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Sandro Rosell
FC Barcelona President
Tuesday, September 26, 2017

On Sunday night, June 25, Chazaq advanced what must be its defining and primary function of building a strong Jewish future. I was invited to attend a room filled with representatives from ten different schools. The night’s motif: “Chazaq reclaims Jewish children attending a public education devoid of our proud and rich heritage”. As I entered the room and encountered the welcome desk, I saw smiling staff and sensed excited “shoppers”. The atmosphere totally occluded the nature of the night’s merchandise, the souls of a generation of Bukharian Jewry. 

I saw parents enthusiastically mulling about scanning presentations and brochures. I can only wonder what attracted them here. Was it the opportunity to afford quality Jewish education? Was it a desire to raise children in the path of their ancestors? Maybe they heard of Chazaq’s reputation and were simply curious.  Whatever the case, the turnout demonstrated that Chazaq would successfully provide many Jewish children with opportunities they otherwise might never have had.

All the schools at the event presented attractive incentives for the parents. Some offered an interdisciplinary education while boasting a diverse student body. Others focused on lavishing students with special personal attention within small classes and a student-centered adaptive methodology. Some schools emphasized their prowess for offering development in computer programming and app creation.  Other schools wanted parents to truly feel that their children were cared for as individuals and guided through the normal social and emotional fluctuations of growing up. After personally interviewing representatives from all of the attending schools, it seemed to me that Chazaq invited schools satisfying almost any parental consideration.

But the night was truly meant for the children. I noticed a boy around the age of nine or ten sitting by a table and playing with some snacks he procured from Chazaq’s refreshments table. He was playing with a half-eaten pretzel as though it were a boomerang. His vivid imagination made me recall my own childhood and upbringing. I was given the opportunity to go to yeshiva even though my parent’s family was unaccustomed to paying for education in Communist Russia. Yet even with a Jewish upbringing, I felt the push and pull in a sea of contradicting social values: Modesty and reserve vs. exaggerated pretentiousness; kindness and concern vs. selfishness etc. The bright and attracting lights would flash from all directions, beckoning me and my peers towards society’s values and lifestyles.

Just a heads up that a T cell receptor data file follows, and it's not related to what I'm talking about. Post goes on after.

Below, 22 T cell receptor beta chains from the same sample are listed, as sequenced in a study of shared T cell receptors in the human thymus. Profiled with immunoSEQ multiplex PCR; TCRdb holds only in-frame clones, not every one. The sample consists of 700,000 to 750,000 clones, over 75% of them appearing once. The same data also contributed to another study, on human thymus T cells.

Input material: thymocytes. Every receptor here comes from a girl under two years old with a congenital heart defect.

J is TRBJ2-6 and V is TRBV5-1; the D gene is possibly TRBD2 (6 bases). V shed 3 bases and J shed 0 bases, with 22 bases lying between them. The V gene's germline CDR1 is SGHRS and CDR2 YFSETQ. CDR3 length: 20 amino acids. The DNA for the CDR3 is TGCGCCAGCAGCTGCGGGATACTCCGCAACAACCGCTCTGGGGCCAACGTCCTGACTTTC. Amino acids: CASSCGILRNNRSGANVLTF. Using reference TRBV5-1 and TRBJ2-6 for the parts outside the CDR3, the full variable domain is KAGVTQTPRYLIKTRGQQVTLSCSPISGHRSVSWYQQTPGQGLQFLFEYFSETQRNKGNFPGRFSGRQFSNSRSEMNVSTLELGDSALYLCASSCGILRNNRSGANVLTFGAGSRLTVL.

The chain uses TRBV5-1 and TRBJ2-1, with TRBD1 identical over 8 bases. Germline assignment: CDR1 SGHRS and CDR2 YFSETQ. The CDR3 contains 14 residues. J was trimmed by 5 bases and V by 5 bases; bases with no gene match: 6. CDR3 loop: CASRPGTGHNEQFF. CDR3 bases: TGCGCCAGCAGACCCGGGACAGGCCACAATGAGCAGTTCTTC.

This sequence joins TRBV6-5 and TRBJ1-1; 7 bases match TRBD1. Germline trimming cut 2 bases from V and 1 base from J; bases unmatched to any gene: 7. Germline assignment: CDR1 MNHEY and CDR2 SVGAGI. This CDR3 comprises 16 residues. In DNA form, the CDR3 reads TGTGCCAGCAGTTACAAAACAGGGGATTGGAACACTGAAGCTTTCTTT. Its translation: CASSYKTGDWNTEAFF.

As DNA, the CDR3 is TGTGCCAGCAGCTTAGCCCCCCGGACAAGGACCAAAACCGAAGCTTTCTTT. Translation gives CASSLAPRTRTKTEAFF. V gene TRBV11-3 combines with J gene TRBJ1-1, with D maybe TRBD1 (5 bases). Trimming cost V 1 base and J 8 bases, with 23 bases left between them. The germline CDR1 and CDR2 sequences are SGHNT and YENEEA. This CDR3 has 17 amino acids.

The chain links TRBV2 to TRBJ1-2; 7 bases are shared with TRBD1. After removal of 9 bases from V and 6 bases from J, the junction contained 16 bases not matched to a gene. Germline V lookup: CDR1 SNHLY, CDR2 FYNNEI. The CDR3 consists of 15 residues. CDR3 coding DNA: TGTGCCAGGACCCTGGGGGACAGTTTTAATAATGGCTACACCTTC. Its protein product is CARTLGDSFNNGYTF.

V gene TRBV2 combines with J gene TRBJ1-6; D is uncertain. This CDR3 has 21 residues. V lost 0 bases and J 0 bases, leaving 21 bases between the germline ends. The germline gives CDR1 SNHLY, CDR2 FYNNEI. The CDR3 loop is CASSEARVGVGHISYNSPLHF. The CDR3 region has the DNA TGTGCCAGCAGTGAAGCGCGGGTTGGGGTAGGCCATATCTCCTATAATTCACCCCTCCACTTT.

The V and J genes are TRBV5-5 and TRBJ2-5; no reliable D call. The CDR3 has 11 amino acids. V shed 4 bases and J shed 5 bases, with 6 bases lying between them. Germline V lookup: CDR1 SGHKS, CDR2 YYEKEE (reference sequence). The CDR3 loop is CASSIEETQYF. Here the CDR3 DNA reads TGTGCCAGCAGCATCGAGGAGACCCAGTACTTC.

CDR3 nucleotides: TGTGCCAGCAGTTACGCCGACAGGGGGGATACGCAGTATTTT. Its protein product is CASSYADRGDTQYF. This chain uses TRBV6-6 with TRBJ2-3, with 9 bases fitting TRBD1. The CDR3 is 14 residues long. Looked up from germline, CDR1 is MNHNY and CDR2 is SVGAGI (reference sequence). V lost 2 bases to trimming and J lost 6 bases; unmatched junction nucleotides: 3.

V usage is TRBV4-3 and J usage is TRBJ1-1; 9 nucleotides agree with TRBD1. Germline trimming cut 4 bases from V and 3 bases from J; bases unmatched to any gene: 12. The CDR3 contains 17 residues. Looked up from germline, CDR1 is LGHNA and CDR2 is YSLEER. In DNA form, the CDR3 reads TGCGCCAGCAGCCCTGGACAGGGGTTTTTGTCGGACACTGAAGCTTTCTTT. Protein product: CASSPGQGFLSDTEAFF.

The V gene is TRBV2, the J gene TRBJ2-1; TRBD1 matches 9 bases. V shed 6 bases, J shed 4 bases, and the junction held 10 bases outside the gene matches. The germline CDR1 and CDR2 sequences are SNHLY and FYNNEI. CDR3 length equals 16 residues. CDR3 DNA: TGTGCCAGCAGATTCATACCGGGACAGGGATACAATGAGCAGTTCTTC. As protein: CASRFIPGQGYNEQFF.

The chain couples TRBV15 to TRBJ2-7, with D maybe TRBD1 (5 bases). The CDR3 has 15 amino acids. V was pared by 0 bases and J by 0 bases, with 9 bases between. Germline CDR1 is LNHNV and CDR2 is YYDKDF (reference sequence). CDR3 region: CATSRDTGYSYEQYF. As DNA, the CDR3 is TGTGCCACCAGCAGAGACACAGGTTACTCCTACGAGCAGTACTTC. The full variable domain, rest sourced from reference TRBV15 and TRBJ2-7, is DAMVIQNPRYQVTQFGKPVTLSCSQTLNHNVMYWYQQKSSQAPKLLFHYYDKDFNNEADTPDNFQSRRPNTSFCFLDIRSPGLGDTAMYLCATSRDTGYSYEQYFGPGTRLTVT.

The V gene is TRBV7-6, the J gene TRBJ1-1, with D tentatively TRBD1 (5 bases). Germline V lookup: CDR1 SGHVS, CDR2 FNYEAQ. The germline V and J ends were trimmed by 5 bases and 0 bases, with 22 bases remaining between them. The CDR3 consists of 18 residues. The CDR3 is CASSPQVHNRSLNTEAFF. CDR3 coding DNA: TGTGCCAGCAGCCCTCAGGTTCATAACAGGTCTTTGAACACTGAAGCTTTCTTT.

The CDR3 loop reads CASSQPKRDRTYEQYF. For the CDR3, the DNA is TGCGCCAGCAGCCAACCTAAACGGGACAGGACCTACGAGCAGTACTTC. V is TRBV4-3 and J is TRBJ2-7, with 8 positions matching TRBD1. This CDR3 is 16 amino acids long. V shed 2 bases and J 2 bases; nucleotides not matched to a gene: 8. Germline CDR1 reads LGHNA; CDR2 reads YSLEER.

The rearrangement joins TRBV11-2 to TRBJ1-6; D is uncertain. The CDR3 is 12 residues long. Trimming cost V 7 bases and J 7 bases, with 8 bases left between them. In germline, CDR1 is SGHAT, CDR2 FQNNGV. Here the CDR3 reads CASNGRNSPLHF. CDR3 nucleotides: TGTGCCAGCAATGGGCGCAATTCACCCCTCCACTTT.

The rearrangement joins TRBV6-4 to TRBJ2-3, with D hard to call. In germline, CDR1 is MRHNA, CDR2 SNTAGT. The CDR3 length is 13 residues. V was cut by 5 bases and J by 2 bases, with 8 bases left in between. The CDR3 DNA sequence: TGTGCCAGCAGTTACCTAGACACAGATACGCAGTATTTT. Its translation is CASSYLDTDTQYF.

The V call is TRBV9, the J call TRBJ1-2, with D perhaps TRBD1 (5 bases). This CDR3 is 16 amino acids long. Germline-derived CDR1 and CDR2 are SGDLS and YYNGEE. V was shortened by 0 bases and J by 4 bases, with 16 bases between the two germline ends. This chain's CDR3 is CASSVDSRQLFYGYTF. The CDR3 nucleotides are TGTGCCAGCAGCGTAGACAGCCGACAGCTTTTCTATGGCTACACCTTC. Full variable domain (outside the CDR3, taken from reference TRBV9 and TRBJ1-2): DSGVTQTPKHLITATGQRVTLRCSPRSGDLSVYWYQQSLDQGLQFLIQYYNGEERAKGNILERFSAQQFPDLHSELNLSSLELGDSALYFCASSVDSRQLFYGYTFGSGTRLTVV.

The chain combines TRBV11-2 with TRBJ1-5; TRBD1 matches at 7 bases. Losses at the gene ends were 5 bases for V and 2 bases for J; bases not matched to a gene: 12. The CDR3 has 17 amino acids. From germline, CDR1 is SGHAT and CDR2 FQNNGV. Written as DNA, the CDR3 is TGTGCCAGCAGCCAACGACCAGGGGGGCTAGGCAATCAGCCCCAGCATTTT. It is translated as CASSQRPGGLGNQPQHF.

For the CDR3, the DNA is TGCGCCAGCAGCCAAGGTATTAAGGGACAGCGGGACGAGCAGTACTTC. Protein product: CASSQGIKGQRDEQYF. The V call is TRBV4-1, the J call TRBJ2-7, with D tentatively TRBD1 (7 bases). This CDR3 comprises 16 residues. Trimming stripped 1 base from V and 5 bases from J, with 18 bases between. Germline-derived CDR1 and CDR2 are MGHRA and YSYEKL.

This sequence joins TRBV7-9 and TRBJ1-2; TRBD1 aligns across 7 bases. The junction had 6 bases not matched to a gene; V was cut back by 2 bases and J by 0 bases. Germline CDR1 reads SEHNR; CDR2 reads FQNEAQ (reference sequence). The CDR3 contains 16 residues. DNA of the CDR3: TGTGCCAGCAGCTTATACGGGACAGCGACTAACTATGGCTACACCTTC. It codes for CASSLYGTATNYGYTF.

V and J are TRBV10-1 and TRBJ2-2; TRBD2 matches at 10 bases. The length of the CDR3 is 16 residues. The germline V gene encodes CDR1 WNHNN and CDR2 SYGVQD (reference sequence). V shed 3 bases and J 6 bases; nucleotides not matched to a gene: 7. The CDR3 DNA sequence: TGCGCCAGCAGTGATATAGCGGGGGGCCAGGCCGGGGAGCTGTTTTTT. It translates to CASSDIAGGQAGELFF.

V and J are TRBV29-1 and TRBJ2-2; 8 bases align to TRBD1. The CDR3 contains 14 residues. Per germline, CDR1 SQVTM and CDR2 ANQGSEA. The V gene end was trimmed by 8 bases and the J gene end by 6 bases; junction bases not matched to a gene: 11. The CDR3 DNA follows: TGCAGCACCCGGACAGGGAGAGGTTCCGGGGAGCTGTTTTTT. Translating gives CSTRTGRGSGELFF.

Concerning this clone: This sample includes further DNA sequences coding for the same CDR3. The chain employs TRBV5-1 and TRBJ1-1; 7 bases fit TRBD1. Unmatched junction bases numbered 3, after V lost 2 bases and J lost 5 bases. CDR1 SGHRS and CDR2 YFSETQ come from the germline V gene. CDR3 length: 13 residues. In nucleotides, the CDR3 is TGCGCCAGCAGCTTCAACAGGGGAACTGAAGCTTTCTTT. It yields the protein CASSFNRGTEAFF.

Whether or not we were conscious of it, our surrounding culture forced us to choose between all types of antipodal qualities. In the midst of all this, most of us held on to what we were taught. Sadly however, many of my peers left their Judaism and adopted lifestyles with no connection to their rich heritage. It occurred to me that the boy sitting here may never have had the opportunity to inherit his birthright if Chazaq had not endeavored. The night’s event will undoubtedly open for him and many other children storerooms and treasure chests passed from generation to generation.

A little while later, I watched a young man walk up to the desk of an organization which subsidizes yeshiva tuition costs for children transferring out of public school. His body language exuded a certain resolve as he made his way over to the organization’s representative. He gave her what seemed to be a very considerable sum of money folded up inconspicuously. I heard him thank the representative as he explained that he once attended public school until he was given an opportunity to have a Jewish education with the help of a very generous benefactor. By giving back to the organization, he was helping the next generation receive the same cherished gift. I didn’t ask him, but I was sure the young man was cognizant of what can stand in the balance of one man’s contribution; a different life, a different reality.  

Towards the end of the event, a great Talmid Chacham and Rav came over to me and expressed how much he deliberated coming that night. The event’s time slot clashed directly with his own congregation’s Drasha (discourse) and he decided to ask his Chavrutah (colleague) to substitute teaching in his place.  Knowing him personally, I can tell you that he is not the type to lightly forego any sort of Limud Torah (Torah study). He made it clear to me that by the end of the night he decided that not only was he happy to have attended, but that he would gladly make such a trade again. He must have sensed an intoxicating scent reminiscent of Torah and Gan Eden; a satisfying spiritual aroma congruent with performing Hashem’s will. 

Is there anything else worth reporting? What else can I say about such an event? I came with a general idea that here was Chazaq once again helping the community. I left with a firm conviction that here is Chazaq building a strong Jewish future.

By:  Adam Suionov